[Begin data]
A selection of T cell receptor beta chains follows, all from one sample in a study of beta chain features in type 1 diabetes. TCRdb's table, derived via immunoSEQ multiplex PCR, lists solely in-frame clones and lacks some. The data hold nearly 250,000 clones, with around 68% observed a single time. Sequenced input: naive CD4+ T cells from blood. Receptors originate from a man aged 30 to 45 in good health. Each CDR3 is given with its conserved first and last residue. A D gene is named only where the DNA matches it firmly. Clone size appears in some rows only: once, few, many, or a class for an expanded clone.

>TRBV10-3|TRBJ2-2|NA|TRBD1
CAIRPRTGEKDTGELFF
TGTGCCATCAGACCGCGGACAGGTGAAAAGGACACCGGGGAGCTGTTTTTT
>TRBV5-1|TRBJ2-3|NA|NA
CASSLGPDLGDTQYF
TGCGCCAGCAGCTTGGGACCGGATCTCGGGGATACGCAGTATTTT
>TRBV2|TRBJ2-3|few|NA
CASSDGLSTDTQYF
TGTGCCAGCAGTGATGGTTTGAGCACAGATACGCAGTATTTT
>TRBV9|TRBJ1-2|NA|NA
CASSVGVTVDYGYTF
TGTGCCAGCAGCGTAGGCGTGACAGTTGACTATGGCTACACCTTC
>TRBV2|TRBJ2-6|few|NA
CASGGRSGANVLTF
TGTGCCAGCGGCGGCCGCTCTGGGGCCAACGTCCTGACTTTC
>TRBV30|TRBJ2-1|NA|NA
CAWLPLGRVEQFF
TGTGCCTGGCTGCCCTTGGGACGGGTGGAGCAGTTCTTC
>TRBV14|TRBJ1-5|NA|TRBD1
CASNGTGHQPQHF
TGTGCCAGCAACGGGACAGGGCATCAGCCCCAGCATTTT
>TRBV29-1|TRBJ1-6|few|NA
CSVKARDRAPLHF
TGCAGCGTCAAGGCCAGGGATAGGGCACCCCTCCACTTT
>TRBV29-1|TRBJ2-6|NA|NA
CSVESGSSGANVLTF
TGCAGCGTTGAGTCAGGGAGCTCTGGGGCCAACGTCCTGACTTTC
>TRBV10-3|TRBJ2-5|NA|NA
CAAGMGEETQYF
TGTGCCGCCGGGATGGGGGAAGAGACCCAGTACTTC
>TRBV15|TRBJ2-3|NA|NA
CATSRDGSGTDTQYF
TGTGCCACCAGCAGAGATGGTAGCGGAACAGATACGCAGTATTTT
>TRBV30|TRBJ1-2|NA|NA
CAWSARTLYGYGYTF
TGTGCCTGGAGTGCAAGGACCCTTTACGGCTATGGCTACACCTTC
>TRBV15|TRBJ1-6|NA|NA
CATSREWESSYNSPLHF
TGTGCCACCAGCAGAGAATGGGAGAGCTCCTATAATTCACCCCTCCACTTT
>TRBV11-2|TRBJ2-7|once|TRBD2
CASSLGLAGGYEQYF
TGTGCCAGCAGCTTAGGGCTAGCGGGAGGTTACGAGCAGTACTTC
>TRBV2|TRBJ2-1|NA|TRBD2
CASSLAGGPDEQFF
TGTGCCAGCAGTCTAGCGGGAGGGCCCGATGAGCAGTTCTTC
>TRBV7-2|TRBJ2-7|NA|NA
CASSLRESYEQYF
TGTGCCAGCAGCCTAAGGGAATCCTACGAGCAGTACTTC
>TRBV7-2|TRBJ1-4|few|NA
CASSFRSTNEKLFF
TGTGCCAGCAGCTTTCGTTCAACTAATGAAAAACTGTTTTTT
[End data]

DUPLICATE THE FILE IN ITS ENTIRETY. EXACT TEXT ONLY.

A selection of T cell receptor beta chains follows, all from one sample in a study of beta chain features in type 1 diabetes. TCRdb's table, derived via immunoSEQ multiplex PCR, lists solely in-frame clones and lacks some. The data hold nearly 250,000 clones, with around 68% observed a single time. Sequenced input: naive CD4+ T cells from blood. Receptors originate from a man aged 30 to 45 in good health. Each CDR3 is given with its conserved first and last residue. A D gene is named only where the DNA matches it firmly. Clone size appears in some rows only: once, few, many, or a class for an expanded clone.

>TRBV10-3|TRBJ2-2|NA|TRBD1
CAIRPRTGEKDTGELFF
TGTGCCATCAGACCGCGGACAGGTGAAAAGGACACCGGGGAGCTGTTTTTT
>TRBV5-1|TRBJ2-3|NA|NA
CASSLGPDLGDTQYF
TGCGCCAGCAGCTTGGGACCGGATCTCGGGGATACGCAGTATTTT
>TRBV2|TRBJ2-3|few|NA
CASSDGLSTDTQYF
TGTGCCAGCAGTGATGGTTTGAGCACAGATACGCAGTATTTT
>TRBV9|TRBJ1-2|NA|NA
CASSVGVTVDYGYTF
TGTGCCAGCAGCGTAGGCGTGACAGTTGACTATGGCTACACCTTC
>TRBV2|TRBJ2-6|few|NA
CASGGRSGANVLTF
TGTGCCAGCGGCGGCCGCTCTGGGGCCAACGTCCTGACTTTC
>TRBV30|TRBJ2-1|NA|NA
CAWLPLGRVEQFF
TGTGCCTGGCTGCCCTTGGGACGGGTGGAGCAGTTCTTC
>TRBV14|TRBJ1-5|NA|TRBD1
CASNGTGHQPQHF
TGTGCCAGCAACGGGACAGGGCATCAGCCCCAGCATTTT
>TRBV29-1|TRBJ1-6|few|NA
CSVKARDRAPLHF
TGCAGCGTCAAGGCCAGGGATAGGGCACCCCTCCACTTT
>TRBV29-1|TRBJ2-6|NA|NA
CSVESGSSGANVLTF
TGCAGCGTTGAGTCAGGGAGCTCTGGGGCCAACGTCCTGACTTTC
>TRBV10-3|TRBJ2-5|NA|NA
CAAGMGEETQYF
TGTGCCGCCGGGATGGGGGAAGAGACCCAGTACTTC
>TRBV15|TRBJ2-3|NA|NA
CATSRDGSGTDTQYF
TGTGCCACCAGCAGAGATGGTAGCGGAACAGATACGCAGTATTTT
>TRBV30|TRBJ1-2|NA|NA
CAWSARTLYGYGYTF
TGTGCCTGGAGTGCAAGGACCCTTTACGGCTATGGCTACACCTTC
>TRBV15|TRBJ1-6|NA|NA
CATSREWESSYNSPLHF
TGTGCCACCAGCAGAGAATGGGAGAGCTCCTATAATTCACCCCTCCACTTT
>TRBV11-2|TRBJ2-7|once|TRBD2
CASSLGLAGGYEQYF
TGTGCCAGCAGCTTAGGGCTAGCGGGAGGTTACGAGCAGTACTTC
>TRBV2|TRBJ2-1|NA|TRBD2
CASSLAGGPDEQFF
TGTGCCAGCAGTCTAGCGGGAGGGCCCGATGAGCAGTTCTTC
>TRBV7-2|TRBJ2-7|NA|NA
CASSLRESYEQYF
TGTGCCAGCAGCCTAAGGGAATCCTACGAGCAGTACTTC
>TRBV7-2|TRBJ1-4|few|NA
CASSFRSTNEKLFF
TGTGCCAGCAGCTTTCGTTCAACTAATGAAAAACTGTTTTTT